Hatchery near Flagstaff undergoes $3.3 million in renovations to raise trout in the desert

Geoffrey Rabinovich, statewide hatchery program manager for Arizona Game & Fish Department, is originally from Peru where his family was involved with shrimp farms. “To me, stocking fish is for people to fish but also for people to build lifetime memories,” he says. (Photo by Delia Johnson/Cronkite News)

Arizona Game & Fish Department employees Geoffrey Rabinovich and Cindy Dunn have been involved with fish farming for more than 20 years. (Photo by Delia Johnson/Cronkite News)

The hatcheries raise both rainbow trout and species native to Arizona. Native species are threatened by fire and environmental changes. “Once they’re gone, they’re gone,” manager David Fox says. They hope to help reestablish the population of Gila and Apache trout for recreational use. (Photo by Delia Johnson/Cronkite News)

FLAGSTAFF – David Fox beams when a picture of a Gila trout flashes on a computer monitor at Sterling Springs Hatchery, nestled at the top of Oak Creek Canyon.

“It was the highlight of my career here,” he said of his efforts to restore the speckled brown fish, which is found only in Arizona and New Mexico.

Fox, wearing a felt cowboy hat and a heavy-duty denim jacket with an embroidered Arizona Game & Fish Department patch, manages the Sterling Springs Hatchery, which is crucial to the state’s $1.47 billion recreational fishing industry.

Outside his tiny hatchery office, concrete is mixed and poured as part of $3.3 million in overdue renovations. The facility’s pipes and valves leak, and some are more than 70 years old. Raceways, which are the channel-like basins the fish grow in, are crumbling. Completion is slated for the end of June.

The five other hatcheries operated by Arizona Game & Fish need upgrades too, but the funds aren’t available, said Geoffrey Rabinovich, the department’s statewide hatchery program manager.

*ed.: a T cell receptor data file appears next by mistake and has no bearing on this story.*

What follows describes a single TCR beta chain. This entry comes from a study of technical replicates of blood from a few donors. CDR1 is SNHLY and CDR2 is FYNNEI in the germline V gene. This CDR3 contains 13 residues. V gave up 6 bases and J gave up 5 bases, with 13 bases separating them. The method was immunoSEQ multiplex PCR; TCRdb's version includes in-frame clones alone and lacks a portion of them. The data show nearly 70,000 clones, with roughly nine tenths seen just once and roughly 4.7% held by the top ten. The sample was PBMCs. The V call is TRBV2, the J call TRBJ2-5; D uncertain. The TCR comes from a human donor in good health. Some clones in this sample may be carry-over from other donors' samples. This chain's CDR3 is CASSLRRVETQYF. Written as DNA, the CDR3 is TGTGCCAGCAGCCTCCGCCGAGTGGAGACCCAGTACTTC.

Small but mighty

Sterling Springs, the smallest of Game & Fish’s six hatcheries, supplies all the trout fingerlings to Page Springs Hatchery near Sedona, which produces more than half the state’s stocked trout – including brown and rainbow. Sterling Springs receives eggs from a federal hatchery in Montana, hatches and raises the trout in sanitary conditions, then trucks them to Page Springs.

Recreational fishing generates $1.47 billion annually in economic benefits for Arizona, according to the latest Economic Impact of Fishing in Arizona report, which comes out every five years. Among active anglers in 2013, 69 percent preferred to fish for trout, the report said.

“Compare that to like a Super Bowl,” Rabinovich said. “You bring a Super Bowl to Phoenix and that’s $650 million in economic impact. You do a Super Bowl twice a year and that is the economic impact of sport fishing.”

There are more than 350,000 anglers in the state, he added.

“If Sterling Springs wasn’t repaired, we’re losing all the small fish that stock Page Springs, which produces 58 percent of the trout we are stocking the state with,” Rabinovich said. “That would probably have an impact of $400 million a year for the state.”

Sterling Springs Fish Hatchery is undergoing $3.3 million in renovations, including technology updates to allow the hatchery to partially reuse its water rather than send it back into creek. Manager David Fox hopes reusing water will improve the health of the trout raised there. (Photo by Delia Johnson/Cronkite News)

Geoffrey Rabinovich, statewide hatchery program manager for Arizona Game & Fish, points to holes in the pipes that supply spring water for the Sterling Springs Hatchery. The 70-year-old pipes will be replaced during the renovation to help conserve water. (Photo by Delia Johnson/Cronkite News)

David Fox manages the Sterling Springs Hatchery and lives at the secluded spot with his wife and two kids. They're staying in Flagstaff until hatchery renovations are completed, which is expected in June. (Photo by Delia Johnson/Cronkite News)

The water used for hatching trout must meet precise conditions. The optimal temperature is 45 to 55 degrees, and oxygen levels must be high enough to keep the fish from stressing. Climate change and rising temperatures are an ongoing concern for Arizona Game & Fish managers, although reliable snowmelt has kept Sterling Springs running. (Photo by Delia Johnson/Cronkite News)

What’s being changed

Sterling Springs looks like a construction zone, complete with workers in neon orange and green vests, power tools and heavy machinery. In December, Game & Fish demolished all the outside facilities and is rebuilding the concrete raceways and covering them to prevent racoons, otters and other animals from eating the fish, Rabinovich said. The hatchery also will employ technology to operate with less water in the future.

The department will install a pump, so if creek levels drop, water can be pumped back up from the creek to be reused. A pipe liner will also be used to help the hatchery retain more water, said Cindy Dunn, the department’s west regional hatcheries coordinator. Both upgrades will allow the hatchery to operate with less water.